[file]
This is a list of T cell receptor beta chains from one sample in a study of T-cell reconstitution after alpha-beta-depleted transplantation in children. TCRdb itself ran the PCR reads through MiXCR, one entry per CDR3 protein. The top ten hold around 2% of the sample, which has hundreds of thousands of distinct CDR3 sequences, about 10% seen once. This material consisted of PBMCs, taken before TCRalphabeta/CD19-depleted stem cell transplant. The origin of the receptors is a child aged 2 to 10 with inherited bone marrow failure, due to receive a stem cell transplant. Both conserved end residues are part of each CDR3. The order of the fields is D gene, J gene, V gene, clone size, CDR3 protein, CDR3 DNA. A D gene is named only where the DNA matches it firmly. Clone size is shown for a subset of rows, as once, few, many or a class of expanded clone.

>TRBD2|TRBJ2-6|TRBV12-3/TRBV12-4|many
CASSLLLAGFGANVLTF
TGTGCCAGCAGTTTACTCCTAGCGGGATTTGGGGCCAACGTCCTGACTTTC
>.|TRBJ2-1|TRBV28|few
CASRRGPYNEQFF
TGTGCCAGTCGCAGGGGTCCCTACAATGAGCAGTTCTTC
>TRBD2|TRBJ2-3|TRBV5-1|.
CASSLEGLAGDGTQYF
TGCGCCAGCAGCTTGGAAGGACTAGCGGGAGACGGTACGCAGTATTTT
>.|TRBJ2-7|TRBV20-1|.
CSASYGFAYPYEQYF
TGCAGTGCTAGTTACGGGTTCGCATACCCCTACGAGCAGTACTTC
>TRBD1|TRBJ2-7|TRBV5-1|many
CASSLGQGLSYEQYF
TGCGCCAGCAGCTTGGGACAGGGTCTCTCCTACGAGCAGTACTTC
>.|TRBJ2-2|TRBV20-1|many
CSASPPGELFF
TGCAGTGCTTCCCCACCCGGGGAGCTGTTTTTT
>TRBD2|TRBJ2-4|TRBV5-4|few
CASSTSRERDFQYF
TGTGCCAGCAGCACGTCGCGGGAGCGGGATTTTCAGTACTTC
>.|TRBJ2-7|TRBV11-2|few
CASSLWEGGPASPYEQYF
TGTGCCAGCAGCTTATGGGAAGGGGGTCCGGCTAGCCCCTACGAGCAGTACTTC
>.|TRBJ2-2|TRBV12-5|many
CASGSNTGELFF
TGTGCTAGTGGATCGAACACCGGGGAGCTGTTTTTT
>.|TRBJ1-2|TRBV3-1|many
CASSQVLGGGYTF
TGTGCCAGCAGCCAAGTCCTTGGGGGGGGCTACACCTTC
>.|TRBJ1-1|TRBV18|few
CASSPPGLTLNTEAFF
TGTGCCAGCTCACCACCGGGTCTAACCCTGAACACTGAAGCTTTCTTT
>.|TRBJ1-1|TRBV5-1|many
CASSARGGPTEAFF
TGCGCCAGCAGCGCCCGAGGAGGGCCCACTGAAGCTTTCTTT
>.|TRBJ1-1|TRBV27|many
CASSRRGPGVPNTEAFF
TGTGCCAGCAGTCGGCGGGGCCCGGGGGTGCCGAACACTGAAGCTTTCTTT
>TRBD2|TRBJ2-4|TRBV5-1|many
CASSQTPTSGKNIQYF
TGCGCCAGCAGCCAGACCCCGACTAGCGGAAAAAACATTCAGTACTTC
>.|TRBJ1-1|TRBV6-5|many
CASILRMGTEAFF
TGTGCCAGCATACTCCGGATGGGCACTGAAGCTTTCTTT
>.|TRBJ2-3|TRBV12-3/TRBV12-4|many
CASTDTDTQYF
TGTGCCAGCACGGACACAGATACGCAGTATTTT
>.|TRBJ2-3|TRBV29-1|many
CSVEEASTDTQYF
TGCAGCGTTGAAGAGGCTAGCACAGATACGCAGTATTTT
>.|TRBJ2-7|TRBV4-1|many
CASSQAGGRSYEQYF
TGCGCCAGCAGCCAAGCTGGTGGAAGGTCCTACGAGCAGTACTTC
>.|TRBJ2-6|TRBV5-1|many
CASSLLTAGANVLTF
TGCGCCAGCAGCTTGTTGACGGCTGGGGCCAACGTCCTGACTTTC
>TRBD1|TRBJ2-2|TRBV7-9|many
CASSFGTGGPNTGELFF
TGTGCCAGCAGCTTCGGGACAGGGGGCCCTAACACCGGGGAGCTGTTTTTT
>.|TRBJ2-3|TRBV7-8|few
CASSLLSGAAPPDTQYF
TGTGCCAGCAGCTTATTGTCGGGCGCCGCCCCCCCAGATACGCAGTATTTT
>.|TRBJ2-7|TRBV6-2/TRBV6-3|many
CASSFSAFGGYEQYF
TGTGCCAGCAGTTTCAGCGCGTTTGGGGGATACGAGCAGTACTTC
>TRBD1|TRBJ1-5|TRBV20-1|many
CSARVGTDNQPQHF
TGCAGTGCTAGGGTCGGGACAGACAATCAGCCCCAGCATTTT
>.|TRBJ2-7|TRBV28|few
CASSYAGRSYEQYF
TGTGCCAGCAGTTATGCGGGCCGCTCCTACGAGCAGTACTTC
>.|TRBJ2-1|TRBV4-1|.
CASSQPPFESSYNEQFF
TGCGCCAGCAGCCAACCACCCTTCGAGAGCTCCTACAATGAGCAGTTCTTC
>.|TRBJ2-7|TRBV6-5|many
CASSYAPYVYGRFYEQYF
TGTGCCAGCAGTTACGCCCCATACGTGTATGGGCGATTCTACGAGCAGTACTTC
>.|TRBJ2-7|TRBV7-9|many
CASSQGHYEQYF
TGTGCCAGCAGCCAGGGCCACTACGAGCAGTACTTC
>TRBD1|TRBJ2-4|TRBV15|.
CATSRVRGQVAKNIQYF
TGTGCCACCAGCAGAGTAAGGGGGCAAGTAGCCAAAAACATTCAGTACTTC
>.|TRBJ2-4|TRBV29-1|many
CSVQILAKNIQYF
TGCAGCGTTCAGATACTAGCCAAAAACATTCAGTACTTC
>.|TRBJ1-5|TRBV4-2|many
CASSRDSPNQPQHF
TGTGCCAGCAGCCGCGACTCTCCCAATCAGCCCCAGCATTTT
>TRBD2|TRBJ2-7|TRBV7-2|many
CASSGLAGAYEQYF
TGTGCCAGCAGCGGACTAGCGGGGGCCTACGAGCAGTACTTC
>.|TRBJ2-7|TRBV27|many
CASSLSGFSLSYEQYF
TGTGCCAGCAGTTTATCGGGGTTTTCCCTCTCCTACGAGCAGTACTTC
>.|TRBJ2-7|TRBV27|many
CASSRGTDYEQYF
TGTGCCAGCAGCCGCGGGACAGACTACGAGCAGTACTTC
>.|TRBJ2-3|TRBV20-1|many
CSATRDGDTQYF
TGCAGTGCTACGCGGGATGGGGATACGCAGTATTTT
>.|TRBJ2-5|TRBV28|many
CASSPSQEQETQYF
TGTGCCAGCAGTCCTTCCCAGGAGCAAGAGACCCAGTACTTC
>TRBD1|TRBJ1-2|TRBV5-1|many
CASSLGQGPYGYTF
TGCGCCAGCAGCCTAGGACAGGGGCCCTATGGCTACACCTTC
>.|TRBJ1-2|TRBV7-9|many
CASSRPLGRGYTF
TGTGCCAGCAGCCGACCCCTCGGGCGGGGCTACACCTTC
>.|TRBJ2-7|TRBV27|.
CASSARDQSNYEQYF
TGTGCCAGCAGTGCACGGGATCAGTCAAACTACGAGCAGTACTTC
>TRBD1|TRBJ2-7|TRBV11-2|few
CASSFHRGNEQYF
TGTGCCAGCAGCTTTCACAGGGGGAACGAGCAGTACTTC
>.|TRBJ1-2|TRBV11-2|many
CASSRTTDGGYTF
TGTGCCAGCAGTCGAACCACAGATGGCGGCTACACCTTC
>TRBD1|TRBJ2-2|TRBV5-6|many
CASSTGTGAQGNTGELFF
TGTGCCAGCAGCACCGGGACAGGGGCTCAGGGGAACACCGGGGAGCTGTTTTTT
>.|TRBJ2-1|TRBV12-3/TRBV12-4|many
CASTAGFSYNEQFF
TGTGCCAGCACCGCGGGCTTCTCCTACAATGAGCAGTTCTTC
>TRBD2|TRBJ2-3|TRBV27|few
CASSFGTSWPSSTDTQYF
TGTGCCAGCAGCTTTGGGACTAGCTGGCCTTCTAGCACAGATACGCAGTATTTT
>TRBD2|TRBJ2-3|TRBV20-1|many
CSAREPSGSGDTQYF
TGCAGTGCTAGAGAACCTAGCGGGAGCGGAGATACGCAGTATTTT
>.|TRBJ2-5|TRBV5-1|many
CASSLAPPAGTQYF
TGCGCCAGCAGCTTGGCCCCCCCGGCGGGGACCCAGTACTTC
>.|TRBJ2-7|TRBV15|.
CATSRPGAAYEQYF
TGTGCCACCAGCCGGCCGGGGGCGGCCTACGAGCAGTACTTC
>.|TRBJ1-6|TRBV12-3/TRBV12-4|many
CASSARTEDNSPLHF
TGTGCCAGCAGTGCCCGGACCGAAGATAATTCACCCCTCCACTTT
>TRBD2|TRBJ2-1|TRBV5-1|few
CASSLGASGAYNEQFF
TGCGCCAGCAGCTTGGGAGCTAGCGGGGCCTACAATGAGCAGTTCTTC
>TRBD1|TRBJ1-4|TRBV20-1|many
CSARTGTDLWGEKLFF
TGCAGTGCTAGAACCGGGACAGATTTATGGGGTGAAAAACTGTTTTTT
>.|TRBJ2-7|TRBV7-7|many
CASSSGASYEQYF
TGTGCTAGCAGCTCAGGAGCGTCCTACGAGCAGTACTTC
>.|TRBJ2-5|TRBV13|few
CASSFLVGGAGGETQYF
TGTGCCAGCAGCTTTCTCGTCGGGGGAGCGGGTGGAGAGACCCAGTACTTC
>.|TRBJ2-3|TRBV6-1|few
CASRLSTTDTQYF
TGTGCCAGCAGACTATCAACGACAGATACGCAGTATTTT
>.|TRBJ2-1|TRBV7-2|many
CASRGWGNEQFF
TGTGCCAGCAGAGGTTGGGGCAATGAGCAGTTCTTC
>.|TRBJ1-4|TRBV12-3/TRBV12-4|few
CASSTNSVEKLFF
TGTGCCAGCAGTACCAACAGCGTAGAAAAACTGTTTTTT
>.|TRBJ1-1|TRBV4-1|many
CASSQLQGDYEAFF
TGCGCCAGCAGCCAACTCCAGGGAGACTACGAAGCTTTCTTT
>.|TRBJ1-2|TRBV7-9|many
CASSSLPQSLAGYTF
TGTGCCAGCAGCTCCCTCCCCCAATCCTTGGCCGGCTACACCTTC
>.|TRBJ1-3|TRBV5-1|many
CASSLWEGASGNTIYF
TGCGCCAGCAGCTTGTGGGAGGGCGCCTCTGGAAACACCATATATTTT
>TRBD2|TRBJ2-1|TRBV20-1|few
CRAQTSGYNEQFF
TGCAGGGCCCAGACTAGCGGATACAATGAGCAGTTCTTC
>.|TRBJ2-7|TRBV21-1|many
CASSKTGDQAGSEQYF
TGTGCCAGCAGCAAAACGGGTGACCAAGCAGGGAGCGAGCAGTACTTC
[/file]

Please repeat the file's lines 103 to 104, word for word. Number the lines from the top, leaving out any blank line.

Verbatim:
TGCAGTGCTACGCGGGATGGGGATACGCAGTATTTT
>.|TRBJ2-5|TRBV28|many